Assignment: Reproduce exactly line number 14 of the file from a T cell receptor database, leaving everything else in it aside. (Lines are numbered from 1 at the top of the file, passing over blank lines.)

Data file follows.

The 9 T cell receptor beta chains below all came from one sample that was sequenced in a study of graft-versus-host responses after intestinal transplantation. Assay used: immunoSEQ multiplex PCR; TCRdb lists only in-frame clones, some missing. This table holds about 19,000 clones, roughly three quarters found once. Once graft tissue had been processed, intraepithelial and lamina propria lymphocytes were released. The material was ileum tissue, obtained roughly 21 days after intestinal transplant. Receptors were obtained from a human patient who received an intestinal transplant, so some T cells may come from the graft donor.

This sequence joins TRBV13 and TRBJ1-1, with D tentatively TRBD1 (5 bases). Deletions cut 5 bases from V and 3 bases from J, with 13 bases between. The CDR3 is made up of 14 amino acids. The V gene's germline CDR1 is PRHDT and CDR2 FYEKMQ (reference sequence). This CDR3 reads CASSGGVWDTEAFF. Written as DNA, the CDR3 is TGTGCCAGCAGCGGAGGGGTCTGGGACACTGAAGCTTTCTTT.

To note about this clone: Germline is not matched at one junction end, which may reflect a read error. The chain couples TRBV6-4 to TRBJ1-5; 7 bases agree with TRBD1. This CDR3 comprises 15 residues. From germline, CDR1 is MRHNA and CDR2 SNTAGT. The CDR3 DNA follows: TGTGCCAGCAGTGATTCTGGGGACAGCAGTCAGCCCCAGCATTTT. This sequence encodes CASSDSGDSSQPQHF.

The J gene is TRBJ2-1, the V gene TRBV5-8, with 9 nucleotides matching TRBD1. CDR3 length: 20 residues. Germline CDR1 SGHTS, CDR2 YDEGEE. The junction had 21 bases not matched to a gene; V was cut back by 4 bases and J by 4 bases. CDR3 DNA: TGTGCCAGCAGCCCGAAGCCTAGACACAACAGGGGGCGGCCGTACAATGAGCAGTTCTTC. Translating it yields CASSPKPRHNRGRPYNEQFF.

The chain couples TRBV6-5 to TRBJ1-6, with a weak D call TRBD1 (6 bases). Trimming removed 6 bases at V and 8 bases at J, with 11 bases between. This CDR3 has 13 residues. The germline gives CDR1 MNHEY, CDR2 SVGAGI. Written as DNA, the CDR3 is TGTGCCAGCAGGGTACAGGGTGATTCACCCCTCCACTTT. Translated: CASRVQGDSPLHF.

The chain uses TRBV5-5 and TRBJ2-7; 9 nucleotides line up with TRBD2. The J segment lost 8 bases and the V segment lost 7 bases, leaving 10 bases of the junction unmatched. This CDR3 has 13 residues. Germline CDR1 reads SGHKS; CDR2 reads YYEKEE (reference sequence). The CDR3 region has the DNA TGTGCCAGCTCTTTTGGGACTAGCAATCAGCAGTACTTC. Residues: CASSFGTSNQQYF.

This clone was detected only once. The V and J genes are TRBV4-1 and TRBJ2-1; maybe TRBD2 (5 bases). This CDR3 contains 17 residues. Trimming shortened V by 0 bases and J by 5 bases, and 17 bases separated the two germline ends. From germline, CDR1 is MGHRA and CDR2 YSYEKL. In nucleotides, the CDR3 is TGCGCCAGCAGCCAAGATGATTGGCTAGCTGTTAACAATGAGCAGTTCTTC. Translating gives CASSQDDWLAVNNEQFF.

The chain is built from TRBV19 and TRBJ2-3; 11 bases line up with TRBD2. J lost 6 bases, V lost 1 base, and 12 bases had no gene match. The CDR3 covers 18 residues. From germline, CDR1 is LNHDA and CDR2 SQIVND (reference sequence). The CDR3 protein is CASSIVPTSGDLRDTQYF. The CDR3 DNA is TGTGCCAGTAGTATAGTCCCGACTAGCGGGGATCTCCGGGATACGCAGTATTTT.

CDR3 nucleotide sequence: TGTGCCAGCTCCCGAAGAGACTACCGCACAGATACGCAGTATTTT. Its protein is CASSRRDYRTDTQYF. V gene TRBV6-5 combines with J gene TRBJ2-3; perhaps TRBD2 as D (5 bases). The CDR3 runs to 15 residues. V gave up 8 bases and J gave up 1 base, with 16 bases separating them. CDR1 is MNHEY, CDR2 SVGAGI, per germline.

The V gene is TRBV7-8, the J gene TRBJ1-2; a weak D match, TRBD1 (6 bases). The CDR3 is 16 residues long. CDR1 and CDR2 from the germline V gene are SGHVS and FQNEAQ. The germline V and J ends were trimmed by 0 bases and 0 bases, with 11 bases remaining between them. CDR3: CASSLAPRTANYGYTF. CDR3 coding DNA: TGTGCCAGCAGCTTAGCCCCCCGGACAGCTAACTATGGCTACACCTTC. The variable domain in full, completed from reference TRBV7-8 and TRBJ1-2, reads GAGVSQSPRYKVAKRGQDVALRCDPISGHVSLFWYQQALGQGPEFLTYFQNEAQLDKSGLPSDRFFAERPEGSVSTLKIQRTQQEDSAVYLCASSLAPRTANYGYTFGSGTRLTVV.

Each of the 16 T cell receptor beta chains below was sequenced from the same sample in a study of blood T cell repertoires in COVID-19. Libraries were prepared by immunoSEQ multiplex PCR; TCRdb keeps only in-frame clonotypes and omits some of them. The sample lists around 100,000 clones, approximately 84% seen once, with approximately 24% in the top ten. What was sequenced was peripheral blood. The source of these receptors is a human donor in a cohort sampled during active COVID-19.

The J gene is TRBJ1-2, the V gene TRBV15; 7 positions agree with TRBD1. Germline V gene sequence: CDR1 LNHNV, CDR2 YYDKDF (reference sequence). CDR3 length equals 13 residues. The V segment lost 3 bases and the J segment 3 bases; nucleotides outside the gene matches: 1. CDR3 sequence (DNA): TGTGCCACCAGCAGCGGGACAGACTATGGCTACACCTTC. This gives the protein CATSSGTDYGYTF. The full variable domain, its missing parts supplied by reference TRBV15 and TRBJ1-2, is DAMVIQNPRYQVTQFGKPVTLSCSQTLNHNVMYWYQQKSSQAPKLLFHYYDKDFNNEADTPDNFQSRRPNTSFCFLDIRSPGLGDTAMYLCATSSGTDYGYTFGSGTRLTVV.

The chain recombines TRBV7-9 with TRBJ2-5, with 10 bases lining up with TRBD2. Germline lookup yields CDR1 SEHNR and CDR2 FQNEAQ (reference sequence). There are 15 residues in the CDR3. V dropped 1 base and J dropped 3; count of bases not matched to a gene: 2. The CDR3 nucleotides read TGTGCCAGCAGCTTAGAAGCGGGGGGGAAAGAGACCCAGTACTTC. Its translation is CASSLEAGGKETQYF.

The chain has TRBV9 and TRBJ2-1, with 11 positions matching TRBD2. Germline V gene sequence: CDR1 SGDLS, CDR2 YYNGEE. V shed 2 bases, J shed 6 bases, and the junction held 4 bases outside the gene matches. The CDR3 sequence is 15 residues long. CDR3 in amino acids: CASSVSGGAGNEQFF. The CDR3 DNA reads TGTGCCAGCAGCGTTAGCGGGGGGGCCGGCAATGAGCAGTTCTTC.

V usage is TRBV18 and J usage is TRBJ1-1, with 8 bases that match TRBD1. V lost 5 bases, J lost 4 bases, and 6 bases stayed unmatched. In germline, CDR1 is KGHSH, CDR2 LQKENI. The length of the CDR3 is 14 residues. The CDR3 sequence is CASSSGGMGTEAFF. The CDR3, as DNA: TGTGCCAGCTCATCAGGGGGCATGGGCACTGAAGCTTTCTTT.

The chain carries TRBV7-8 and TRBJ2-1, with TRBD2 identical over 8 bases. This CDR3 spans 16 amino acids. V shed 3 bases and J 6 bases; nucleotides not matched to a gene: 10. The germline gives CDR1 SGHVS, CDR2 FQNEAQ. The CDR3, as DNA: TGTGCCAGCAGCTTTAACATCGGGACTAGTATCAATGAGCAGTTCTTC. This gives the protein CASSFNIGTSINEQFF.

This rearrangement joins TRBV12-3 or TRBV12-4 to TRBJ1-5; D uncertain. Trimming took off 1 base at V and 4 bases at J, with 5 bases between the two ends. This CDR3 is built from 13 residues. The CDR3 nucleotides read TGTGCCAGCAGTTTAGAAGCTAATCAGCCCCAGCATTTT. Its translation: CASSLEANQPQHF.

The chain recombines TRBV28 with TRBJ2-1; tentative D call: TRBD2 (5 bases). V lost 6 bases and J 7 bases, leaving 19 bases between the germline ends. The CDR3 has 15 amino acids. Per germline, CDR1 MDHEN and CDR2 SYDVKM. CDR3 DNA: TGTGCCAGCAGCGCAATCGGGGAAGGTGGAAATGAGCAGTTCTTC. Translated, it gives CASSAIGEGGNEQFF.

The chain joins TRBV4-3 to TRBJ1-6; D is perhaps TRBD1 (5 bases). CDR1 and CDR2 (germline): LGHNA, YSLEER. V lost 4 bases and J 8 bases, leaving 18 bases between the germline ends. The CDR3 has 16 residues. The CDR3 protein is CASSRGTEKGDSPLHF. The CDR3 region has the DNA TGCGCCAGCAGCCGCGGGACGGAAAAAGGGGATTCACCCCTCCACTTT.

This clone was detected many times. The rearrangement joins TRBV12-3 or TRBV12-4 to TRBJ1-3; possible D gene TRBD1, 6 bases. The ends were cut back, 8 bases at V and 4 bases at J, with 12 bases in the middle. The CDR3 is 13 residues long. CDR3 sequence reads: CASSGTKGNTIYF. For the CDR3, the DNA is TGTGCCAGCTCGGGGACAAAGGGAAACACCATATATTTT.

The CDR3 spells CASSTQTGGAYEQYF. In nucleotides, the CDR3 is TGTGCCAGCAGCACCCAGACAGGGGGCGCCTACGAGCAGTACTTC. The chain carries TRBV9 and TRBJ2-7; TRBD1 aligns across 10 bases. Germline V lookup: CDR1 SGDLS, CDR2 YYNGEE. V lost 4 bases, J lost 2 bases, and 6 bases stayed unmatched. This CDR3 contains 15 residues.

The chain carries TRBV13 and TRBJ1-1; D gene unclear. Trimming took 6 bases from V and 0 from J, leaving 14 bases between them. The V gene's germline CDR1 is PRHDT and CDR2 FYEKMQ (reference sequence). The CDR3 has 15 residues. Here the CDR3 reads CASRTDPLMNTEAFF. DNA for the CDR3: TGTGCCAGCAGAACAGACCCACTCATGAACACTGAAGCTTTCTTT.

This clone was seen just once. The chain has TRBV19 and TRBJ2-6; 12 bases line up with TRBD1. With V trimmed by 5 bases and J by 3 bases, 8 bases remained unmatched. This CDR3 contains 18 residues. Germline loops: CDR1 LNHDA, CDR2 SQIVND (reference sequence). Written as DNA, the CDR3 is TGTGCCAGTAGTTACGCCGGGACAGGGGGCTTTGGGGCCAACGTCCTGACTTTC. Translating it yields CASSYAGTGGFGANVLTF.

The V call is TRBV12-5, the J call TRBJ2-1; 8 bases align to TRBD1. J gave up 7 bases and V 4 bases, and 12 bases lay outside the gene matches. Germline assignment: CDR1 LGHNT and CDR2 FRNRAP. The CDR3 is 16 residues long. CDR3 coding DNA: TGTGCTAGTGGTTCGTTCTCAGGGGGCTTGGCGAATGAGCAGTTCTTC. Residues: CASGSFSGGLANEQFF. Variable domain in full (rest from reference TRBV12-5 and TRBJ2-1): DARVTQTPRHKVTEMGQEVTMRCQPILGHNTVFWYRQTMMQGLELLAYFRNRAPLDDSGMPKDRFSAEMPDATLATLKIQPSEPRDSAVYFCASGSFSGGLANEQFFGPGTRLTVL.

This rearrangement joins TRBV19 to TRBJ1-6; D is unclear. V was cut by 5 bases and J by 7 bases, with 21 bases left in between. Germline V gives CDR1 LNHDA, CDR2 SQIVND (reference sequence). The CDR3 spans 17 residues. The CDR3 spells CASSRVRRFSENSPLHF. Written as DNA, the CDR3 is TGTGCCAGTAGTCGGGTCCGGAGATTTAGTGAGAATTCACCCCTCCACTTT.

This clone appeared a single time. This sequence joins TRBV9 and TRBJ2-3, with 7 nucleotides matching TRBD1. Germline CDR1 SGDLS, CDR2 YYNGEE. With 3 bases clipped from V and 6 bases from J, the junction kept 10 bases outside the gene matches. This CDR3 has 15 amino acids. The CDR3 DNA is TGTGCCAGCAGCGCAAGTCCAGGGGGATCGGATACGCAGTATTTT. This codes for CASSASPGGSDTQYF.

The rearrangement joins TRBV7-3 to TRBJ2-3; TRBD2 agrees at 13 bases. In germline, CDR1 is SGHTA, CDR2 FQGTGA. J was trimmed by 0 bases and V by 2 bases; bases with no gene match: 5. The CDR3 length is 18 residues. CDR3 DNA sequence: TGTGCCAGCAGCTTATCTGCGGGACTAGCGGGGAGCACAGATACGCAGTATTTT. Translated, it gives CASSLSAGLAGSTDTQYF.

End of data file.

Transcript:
The chain has TRBV9 and TRBJ2-1, with 11 positions matching TRBD2. Germline V gene sequence: CDR1 SGDLS, CDR2 YYNGEE. V shed 2 bases, J shed 6 bases, and the junction held 4 bases outside the gene matches. The CDR3 sequence is 15 residues long. CDR3 in amino acids: CASSVSGGAGNEQFF. The CDR3 DNA reads TGTGCCAGCAGCGTTAGCGGGGGGGCCGGCAATGAGCAGTTCTTC.